Not your traditional colors-themed picture book, Who Eats Orange? introduces a wide variety of animals grouped together by the colors of the foods they love to eat. Written by Dianne White and illustrated by Robin Page, it features boldly colorful and realistic images alongside short text that reads like a conversation.
The titular color starts readers off with a small orange and carrots included among the foods shown, as might be expected, along with a juicy slice of cantaloupe that is the object of a chicken’s pecking and a whole pumpkin getting chowed by a pig with a slight grin. After four animals eating the color orange are introduced, the transition to the next color is aided by a question about a fifth animal. As it turns out, that animal does not eat the color orange, and a new color becomes the focus as more animals take turns in spotlight, and so on.
The text doesn’t explicitly state everything that adults and young readers might discuss on each page based on the illustrations, such as the individual types of foods. Some animals’ habitats are mentioned, and some may be new concepts to young children, such as “the Pacific” or “the canopy.” Adults reading this book aloud can supplement the provided text with their own simple explanations. Some of the animals presented may also be new to children, for among the familiar farm and zoo animals such as goats, zebras, and giraffes, there are also animals from all over the world, including quetzals, yellow-bellied marmots, and grunts.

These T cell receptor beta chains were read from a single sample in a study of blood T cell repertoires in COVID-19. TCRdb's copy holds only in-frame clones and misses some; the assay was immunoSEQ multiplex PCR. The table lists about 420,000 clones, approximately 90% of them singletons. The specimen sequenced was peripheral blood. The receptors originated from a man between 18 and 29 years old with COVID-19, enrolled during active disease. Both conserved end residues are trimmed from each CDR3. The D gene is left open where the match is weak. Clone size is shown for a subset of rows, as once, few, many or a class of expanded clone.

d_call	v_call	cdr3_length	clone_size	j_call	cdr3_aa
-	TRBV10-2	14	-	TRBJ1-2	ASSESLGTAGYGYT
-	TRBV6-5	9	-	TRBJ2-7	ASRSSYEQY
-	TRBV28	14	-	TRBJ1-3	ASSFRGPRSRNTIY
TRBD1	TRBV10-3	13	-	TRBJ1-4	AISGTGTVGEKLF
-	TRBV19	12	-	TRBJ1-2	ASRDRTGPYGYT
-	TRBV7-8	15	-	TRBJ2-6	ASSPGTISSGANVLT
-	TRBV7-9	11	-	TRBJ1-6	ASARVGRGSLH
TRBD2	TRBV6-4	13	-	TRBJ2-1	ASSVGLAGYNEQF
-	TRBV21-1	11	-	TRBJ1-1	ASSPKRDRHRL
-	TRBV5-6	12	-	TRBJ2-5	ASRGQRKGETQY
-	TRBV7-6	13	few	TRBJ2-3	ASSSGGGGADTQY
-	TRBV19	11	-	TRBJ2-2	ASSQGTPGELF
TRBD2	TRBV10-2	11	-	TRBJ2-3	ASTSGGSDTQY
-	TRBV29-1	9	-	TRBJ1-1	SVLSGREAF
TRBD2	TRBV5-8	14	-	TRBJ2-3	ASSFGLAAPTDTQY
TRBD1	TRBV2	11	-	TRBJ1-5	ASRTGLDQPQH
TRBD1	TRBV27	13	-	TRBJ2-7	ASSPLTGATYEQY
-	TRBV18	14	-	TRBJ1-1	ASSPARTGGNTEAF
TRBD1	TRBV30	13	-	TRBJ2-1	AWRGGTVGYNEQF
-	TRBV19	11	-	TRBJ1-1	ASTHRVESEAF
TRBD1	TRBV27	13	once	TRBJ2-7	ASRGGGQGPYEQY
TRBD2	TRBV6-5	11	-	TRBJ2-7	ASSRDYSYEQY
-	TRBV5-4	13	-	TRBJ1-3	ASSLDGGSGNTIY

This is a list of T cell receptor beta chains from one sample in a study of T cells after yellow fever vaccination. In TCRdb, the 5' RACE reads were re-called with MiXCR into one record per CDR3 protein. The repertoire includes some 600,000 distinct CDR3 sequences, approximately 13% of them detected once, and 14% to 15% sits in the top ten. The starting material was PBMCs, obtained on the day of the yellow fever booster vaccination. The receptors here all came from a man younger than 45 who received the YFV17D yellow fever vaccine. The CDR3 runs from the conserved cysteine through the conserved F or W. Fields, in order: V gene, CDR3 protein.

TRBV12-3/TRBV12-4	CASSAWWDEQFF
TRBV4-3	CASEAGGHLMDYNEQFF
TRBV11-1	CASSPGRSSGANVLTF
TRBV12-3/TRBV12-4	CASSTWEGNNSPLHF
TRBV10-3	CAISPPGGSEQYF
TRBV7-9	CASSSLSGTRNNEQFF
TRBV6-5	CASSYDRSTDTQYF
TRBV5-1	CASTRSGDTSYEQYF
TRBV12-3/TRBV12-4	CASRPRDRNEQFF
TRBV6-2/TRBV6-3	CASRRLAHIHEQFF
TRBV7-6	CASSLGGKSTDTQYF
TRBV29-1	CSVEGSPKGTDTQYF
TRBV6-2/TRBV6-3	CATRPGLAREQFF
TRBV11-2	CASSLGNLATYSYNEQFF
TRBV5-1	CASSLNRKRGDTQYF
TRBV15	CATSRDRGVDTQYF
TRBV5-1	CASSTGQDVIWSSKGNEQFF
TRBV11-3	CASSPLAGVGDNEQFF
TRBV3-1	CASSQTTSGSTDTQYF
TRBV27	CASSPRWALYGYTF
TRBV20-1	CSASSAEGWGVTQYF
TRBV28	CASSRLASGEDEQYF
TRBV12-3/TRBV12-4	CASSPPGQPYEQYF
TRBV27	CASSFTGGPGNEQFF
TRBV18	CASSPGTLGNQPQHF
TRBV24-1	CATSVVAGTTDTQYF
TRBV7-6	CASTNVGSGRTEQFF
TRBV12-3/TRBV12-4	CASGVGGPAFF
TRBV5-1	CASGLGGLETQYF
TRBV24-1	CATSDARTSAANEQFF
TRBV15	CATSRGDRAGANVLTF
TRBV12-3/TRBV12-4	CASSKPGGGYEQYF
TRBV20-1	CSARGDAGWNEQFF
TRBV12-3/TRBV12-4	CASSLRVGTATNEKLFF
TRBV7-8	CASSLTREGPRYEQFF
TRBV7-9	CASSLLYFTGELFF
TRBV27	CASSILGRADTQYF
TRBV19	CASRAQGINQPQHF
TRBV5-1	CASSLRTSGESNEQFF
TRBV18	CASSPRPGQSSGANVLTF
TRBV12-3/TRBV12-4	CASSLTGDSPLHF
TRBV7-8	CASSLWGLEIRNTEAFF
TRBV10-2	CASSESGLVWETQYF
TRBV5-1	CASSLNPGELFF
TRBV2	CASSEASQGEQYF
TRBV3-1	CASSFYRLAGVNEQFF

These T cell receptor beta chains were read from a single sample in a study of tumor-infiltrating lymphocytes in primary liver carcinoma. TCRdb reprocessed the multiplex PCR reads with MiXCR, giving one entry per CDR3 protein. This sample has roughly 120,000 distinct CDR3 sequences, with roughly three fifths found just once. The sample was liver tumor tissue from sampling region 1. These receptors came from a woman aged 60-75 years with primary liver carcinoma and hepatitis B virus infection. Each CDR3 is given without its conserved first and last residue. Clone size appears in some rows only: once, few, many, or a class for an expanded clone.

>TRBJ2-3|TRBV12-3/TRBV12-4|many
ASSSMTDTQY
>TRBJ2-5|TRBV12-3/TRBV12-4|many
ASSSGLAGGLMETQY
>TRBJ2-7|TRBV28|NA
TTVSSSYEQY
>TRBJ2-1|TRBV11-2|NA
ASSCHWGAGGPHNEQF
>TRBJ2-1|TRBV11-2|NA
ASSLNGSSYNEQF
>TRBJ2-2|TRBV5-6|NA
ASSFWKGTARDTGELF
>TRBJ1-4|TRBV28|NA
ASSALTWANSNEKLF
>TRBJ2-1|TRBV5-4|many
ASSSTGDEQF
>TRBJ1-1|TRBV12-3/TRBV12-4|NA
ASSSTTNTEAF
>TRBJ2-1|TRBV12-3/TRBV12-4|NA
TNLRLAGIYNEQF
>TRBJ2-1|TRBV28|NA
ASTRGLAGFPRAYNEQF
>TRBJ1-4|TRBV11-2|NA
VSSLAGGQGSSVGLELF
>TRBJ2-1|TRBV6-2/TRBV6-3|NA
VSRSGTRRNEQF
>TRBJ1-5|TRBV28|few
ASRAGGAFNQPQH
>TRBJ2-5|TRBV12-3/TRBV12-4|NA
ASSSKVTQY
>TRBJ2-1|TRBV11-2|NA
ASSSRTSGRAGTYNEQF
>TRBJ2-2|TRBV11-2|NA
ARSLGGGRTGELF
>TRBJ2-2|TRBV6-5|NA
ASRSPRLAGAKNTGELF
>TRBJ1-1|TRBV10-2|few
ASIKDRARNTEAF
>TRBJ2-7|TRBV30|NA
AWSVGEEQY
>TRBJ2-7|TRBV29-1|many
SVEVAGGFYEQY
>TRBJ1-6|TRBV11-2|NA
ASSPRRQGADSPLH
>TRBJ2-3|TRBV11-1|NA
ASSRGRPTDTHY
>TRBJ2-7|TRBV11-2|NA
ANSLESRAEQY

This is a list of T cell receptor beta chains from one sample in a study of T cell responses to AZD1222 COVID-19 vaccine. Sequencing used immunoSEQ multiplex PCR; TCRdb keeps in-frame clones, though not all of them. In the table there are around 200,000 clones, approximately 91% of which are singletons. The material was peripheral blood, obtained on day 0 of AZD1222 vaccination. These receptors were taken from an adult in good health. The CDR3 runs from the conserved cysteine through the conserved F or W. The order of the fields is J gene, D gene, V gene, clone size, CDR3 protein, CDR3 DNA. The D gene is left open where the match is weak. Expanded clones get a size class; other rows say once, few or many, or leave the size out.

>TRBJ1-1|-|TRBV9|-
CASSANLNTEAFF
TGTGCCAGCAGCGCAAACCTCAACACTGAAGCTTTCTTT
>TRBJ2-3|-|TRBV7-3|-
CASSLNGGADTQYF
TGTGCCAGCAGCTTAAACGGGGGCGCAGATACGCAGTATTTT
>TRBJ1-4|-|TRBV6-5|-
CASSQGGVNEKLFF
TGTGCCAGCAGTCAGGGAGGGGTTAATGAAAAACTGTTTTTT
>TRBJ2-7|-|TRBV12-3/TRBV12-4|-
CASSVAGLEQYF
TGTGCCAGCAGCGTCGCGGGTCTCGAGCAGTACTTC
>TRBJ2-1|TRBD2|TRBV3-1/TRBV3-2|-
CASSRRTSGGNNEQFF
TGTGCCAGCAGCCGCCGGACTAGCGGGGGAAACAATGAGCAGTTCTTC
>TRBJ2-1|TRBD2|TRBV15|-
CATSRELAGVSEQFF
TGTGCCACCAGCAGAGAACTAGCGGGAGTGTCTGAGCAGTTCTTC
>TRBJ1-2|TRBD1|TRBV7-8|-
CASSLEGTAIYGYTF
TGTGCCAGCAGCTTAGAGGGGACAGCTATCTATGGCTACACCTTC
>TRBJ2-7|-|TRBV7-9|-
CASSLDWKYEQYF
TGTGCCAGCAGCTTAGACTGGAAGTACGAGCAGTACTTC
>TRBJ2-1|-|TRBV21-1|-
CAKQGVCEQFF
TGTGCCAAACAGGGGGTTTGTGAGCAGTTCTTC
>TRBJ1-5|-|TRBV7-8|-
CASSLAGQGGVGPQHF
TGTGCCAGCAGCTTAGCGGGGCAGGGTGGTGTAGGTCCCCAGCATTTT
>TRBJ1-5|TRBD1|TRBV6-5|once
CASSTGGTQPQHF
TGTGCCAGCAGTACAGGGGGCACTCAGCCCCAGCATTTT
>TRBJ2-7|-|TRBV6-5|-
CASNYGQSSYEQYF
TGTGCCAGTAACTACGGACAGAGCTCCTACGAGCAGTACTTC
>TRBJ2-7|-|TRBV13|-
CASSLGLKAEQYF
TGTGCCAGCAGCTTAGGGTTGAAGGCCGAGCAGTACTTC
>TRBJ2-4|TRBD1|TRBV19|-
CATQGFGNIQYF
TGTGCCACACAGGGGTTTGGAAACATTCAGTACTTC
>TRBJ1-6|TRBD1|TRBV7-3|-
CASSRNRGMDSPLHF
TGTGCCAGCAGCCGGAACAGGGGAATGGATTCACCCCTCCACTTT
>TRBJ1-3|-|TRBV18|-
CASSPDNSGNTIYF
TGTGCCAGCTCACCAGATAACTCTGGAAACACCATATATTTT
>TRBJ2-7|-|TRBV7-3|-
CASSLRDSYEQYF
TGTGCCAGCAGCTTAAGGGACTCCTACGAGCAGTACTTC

While you and your child may learn a thing or two from this picture book, don’t forget to take some time to truly appreciate the amazing illustrations. The animals all seem to be gazing directly at the reader, either from the side or with a straight-on stare, and the effect of the large images on a blank white background is quite captivating. The coloring and details give the appearance of texture and dimension, making these animals appear so lifelike as they enjoy their colorful meals.
Who Eats Orange? deserves a prominent position on library and home shelves for its visual appeal and interesting and unique take on a picture book of colors.